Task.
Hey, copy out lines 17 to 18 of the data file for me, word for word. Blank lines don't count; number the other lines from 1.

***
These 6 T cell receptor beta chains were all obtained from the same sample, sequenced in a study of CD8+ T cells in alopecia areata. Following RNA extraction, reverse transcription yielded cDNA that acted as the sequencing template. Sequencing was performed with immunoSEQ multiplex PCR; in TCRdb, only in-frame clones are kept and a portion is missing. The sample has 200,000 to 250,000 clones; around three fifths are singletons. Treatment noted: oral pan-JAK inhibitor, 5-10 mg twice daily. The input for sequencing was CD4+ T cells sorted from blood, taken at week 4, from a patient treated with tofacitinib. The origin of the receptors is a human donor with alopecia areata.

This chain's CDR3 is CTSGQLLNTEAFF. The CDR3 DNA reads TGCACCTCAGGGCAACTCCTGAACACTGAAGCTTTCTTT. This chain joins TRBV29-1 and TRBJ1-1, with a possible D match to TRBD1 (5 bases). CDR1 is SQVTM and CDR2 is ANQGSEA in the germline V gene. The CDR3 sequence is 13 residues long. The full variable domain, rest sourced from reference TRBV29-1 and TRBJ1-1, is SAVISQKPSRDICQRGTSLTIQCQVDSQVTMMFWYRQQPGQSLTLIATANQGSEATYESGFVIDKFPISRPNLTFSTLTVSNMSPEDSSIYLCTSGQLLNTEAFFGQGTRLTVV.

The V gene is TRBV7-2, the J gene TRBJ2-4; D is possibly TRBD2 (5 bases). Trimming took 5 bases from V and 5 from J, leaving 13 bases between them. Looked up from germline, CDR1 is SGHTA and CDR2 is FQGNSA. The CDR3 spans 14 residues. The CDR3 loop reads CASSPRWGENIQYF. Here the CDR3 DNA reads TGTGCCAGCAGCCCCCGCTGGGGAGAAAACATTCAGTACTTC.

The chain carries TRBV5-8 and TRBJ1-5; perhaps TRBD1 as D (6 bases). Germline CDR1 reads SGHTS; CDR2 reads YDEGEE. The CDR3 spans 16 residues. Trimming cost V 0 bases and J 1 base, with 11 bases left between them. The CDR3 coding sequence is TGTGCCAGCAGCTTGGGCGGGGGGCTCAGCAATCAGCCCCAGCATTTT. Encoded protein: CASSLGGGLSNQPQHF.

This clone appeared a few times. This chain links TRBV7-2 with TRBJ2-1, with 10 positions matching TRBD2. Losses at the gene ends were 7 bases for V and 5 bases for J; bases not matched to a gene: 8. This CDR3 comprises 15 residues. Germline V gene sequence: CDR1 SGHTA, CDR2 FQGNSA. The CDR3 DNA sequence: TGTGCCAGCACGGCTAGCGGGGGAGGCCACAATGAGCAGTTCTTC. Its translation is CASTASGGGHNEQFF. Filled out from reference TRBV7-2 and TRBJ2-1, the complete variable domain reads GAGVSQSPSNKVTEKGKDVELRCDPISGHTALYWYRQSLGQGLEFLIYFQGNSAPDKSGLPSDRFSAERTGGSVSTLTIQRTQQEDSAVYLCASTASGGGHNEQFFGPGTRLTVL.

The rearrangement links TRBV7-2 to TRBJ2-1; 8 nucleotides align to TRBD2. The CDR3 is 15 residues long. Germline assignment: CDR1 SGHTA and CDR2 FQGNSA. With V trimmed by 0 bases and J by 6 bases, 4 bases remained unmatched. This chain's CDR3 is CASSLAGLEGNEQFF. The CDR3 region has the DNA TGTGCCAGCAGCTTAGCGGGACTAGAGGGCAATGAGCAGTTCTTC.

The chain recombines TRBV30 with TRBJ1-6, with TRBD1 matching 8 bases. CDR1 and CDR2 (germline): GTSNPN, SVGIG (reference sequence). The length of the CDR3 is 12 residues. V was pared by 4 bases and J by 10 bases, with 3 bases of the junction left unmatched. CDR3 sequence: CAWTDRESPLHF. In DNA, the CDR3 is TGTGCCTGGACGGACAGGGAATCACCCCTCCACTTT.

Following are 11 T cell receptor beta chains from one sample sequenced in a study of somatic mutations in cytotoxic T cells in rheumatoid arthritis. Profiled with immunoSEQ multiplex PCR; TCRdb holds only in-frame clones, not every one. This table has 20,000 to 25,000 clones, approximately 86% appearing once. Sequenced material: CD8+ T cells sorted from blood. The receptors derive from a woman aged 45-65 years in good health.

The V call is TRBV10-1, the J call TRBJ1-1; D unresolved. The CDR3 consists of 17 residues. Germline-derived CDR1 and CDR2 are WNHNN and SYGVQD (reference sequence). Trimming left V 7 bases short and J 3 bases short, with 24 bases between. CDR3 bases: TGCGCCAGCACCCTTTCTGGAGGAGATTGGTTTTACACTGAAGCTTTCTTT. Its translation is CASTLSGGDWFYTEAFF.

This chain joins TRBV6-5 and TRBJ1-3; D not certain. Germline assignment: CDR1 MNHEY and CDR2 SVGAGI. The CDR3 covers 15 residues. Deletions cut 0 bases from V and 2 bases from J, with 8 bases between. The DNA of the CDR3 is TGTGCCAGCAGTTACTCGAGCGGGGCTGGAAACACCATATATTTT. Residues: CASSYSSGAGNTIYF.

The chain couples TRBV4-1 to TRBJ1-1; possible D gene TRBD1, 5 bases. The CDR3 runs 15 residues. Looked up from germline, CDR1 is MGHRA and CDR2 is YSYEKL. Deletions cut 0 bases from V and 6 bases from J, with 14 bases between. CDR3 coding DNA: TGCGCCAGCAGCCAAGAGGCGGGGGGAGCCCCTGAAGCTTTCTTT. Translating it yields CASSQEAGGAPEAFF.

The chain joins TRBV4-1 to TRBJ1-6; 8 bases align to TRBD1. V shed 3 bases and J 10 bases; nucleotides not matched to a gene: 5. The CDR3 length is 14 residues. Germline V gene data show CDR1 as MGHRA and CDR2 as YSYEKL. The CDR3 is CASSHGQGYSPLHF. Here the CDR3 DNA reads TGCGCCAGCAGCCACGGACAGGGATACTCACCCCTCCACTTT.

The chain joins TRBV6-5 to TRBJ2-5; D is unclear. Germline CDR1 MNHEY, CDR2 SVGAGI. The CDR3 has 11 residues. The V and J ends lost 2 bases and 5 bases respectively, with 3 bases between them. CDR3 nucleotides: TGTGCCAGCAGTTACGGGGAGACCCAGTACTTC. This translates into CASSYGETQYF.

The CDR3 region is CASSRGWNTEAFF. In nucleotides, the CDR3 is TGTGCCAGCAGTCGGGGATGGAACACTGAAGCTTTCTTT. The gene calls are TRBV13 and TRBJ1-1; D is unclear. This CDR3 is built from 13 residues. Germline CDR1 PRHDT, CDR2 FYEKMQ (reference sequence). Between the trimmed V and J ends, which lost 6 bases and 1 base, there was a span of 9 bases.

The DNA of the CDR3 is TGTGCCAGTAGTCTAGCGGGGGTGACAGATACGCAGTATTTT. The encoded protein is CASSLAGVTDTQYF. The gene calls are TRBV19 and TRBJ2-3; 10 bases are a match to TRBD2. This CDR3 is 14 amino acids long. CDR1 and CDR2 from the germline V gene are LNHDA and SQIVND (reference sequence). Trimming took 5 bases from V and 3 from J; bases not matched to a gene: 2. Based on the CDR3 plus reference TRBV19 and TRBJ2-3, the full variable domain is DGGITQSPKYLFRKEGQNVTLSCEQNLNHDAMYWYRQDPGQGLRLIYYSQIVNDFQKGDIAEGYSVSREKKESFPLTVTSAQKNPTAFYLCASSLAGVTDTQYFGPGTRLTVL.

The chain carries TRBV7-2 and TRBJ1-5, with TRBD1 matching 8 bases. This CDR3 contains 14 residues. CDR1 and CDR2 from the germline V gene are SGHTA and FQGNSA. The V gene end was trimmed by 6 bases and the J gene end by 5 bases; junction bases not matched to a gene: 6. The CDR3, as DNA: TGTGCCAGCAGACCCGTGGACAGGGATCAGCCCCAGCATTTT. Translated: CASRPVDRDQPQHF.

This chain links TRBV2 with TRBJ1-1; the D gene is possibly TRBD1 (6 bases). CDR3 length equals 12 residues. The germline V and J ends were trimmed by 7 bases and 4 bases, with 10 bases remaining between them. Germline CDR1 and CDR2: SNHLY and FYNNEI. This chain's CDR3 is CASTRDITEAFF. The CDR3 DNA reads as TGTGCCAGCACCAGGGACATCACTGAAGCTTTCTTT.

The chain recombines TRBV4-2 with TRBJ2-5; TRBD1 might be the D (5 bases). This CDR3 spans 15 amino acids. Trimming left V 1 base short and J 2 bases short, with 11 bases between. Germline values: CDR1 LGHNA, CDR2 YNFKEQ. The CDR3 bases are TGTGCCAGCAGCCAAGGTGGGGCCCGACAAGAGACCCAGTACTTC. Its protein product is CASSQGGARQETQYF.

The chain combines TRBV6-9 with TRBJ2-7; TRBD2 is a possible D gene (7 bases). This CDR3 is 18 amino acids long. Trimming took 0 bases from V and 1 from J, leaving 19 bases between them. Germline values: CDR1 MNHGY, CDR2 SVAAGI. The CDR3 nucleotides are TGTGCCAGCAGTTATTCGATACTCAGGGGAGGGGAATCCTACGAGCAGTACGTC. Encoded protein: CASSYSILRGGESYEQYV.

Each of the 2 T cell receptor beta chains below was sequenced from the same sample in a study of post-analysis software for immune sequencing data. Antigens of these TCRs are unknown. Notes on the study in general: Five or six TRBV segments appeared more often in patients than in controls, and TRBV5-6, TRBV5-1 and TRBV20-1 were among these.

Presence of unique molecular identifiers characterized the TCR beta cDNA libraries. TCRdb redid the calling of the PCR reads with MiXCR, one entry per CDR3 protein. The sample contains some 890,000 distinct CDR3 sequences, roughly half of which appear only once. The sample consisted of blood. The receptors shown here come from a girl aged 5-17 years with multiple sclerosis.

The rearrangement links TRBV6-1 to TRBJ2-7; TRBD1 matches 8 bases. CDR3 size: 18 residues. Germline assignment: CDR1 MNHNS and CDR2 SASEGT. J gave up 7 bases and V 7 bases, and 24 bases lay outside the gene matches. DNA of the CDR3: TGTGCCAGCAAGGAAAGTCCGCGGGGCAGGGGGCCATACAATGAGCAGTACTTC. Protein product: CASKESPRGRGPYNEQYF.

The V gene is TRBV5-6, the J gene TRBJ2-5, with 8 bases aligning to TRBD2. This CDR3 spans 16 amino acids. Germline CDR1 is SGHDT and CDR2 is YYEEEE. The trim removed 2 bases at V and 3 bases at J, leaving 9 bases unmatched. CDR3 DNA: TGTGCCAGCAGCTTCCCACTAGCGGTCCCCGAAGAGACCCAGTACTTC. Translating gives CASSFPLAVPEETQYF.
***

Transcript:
This chain links TRBV2 with TRBJ1-1; the D gene is possibly TRBD1 (6 bases). CDR3 length equals 12 residues. The germline V and J ends were trimmed by 7 bases and 4 bases, with 10 bases remaining between them. Germline CDR1 and CDR2: SNHLY and FYNNEI. This chain's CDR3 is CASTRDITEAFF. The CDR3 DNA reads as TGTGCCAGCACCAGGGACATCACTGAAGCTTTCTTT.

The chain recombines TRBV4-2 with TRBJ2-5; TRBD1 might be the D (5 bases). This CDR3 spans 15 amino acids. Trimming left V 1 base short and J 2 bases short, with 11 bases between. Germline values: CDR1 LGHNA, CDR2 YNFKEQ. The CDR3 bases are TGTGCCAGCAGCCAAGGTGGGGCCCGACAAGAGACCCAGTACTTC. Its protein product is CASSQGGARQETQYF.